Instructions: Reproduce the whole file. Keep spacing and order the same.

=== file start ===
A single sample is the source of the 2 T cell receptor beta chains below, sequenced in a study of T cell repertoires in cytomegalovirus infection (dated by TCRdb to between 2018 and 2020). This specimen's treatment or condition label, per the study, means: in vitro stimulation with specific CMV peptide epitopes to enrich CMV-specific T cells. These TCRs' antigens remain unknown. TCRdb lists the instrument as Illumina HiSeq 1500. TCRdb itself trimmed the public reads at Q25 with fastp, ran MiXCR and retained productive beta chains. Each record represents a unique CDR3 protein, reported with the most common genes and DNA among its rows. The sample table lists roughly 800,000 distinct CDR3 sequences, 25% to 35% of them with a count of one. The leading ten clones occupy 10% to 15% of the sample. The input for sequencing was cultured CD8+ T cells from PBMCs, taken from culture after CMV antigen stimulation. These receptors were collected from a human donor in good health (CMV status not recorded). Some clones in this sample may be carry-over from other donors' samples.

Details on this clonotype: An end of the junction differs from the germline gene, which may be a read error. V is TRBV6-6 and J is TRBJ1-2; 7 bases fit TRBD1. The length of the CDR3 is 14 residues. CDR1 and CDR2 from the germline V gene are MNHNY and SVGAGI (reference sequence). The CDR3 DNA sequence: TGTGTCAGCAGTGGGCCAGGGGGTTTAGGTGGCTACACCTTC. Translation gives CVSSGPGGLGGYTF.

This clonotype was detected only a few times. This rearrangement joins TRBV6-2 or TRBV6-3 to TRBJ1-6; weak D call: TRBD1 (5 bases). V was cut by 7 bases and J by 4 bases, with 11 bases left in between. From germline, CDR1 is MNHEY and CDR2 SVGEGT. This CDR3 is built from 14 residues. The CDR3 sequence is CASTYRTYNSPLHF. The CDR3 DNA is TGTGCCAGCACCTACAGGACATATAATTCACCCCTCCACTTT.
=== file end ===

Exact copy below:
A single sample is the source of the 2 T cell receptor beta chains below, sequenced in a study of T cell repertoires in cytomegalovirus infection (dated by TCRdb to between 2018 and 2020). This specimen's treatment or condition label, per the study, means: in vitro stimulation with specific CMV peptide epitopes to enrich CMV-specific T cells. These TCRs' antigens remain unknown. TCRdb lists the instrument as Illumina HiSeq 1500. TCRdb itself trimmed the public reads at Q25 with fastp, ran MiXCR and retained productive beta chains. Each record represents a unique CDR3 protein, reported with the most common genes and DNA among its rows. The sample table lists roughly 800,000 distinct CDR3 sequences, 25% to 35% of them with a count of one. The leading ten clones occupy 10% to 15% of the sample. The input for sequencing was cultured CD8+ T cells from PBMCs, taken from culture after CMV antigen stimulation. These receptors were collected from a human donor in good health (CMV status not recorded). Some clones in this sample may be carry-over from other donors' samples.

Details on this clonotype: An end of the junction differs from the germline gene, which may be a read error. V is TRBV6-6 and J is TRBJ1-2; 7 bases fit TRBD1. The length of the CDR3 is 14 residues. CDR1 and CDR2 from the germline V gene are MNHNY and SVGAGI (reference sequence). The CDR3 DNA sequence: TGTGTCAGCAGTGGGCCAGGGGGTTTAGGTGGCTACACCTTC. Translation gives CVSSGPGGLGGYTF.

This clonotype was detected only a few times. This rearrangement joins TRBV6-2 or TRBV6-3 to TRBJ1-6; weak D call: TRBD1 (5 bases). V was cut by 7 bases and J by 4 bases, with 11 bases left in between. From germline, CDR1 is MNHEY and CDR2 SVGEGT. This CDR3 is built from 14 residues. The CDR3 sequence is CASTYRTYNSPLHF. The CDR3 DNA is TGTGCCAGCACCTACAGGACATATAATTCACCCCTCCACTTT.